Age of Product’s Food for Thought of April 24th, 2016 covers how to get an agile product roadmap right, the attention “agile” is enjoying in HBR, eleven habits of high-performing agile teams, and why human psychology is usually an impediment to agile adoption.
We explore ways to talk management out of business plans when innovating, how to create a culture for innovation IDEO style, why product should talk more to sales, and what makes people love your products.
Last, but least, we cover continuous user testing, how to retire products with style, that you’re absolutely not to blame for procrastination—it’s in your genes—, and how Amazon turned a dud into a mega-seller: Echo.
From the Blog: The Agile Product Roadmap
Age of Product): Product Roadmap Failure: Stop Setting Them Up To Fail(via
John on how to build roadmaps that will be successful.
Agile & Scrum
Medium): The 11 habits of highly effective Agile delivery teams(via
Amit lists eleven best practices of high-performing agile teams, from ‘work in progress limits’ to ‘understand the business value of technical tasks’.
Forbes): HBR's Embrace Of Agile(via
Steve on the flood of attention, ‘Agile’ is currently receiving from established traditional publications such as Harvard Business Review.
Medium): How One Jira Ticket Made My Employer $1MM/Month: 7 Metrics that Actually Matter(via
Eric shares his take on worthwhile metrics in software development.
Forget points. Forget estimates and commitments. Estimates are all worthless lies. Try weekly demos, instead.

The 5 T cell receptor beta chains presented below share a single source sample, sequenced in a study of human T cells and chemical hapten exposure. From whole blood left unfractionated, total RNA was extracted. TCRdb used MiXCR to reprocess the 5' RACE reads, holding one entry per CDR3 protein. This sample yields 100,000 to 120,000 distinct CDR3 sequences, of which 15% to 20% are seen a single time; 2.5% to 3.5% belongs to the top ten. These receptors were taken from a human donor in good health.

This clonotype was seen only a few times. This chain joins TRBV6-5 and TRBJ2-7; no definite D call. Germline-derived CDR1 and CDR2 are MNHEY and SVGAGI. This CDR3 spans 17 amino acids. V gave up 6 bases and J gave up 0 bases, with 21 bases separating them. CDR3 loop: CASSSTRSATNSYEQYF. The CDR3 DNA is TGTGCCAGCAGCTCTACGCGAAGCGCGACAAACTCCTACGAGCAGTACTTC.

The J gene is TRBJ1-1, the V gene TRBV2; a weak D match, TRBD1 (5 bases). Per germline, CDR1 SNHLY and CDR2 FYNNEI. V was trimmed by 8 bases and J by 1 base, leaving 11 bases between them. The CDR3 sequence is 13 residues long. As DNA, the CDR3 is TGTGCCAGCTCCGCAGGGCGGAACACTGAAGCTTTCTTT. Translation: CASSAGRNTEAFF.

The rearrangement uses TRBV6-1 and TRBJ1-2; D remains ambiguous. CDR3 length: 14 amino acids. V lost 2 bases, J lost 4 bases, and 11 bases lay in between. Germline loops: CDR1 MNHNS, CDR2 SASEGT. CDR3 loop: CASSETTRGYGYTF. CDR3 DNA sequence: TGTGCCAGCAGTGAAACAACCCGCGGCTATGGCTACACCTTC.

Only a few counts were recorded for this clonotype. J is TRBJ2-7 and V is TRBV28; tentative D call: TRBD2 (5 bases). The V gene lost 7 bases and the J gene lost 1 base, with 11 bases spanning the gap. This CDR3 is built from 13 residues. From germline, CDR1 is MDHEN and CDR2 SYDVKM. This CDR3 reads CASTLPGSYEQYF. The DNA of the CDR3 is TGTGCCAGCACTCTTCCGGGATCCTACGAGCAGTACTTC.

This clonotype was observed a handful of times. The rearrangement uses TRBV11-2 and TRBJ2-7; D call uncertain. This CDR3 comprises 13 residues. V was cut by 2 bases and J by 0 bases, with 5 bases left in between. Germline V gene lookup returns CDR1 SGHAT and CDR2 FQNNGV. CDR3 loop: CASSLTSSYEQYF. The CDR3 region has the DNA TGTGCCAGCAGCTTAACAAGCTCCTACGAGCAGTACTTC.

InfoQ): Agile Adoption: #LearningIsHorrible, and Other Harsh Realities(via
Jeffrey on how human psychology works against successful agile adoption and that seeking excellence in agile development requires difficult emotional work.
Strategyzer): How To Convince Leaders To Avoid Business Plans When Validating New Ideas(via
Kavi on how to convince leadership to move away from business planning, and to embrace a culture of testing for new business ideas.
Scott Cook, founder of Intuit: Behind every big failure at out company, there was marvelous spreadsheet.
Co.Design): Ideo: The 7 Most Important Hires For Creating A Culture Of Innovation(via
Mollie—an organizational designer with IDEO—describes the seven roles that make or break the creation of a culture of innovation.
Product & Lean
Close.io): Hey product, your salespeople know something you don't(via
Jo on the importance of product managers and sales people to start talking with each other much more intensely to provide the best products and customer experience.
Medium): Why People Buy Things, and How to Make Consumers Fall in Love with Your Products(via
Amrit provides a brief, yet insightful overview on the psychology of buying things.
User Testing Blog): How to integrate continuous user testing into your product development workflow(via
Edmond on Quip’ lessons from the trenches on how to integrate continuous user testing into the product development workflow to iterate faster and more incrementally.
Medium): Designing complex products(via
Erik on managing the complexity of product design and development.
A Methodology for Retiring Products:
Rimas on creating and curating a great experiences for your customers by retiring obsolete features in a structured, non-NEST-ish way.
Shopify): Procrastination, Explained by Science(via
Dayna on why you should not be too hard on yourself—procrastination is mostly biology and you’re not really to blame falling for it.
Bloomberg): The Real Story of How Amazon Built the Echo(via
Joshua on the talking speaker started as part of a secret augmented-reality project and ended up as a surprise hit.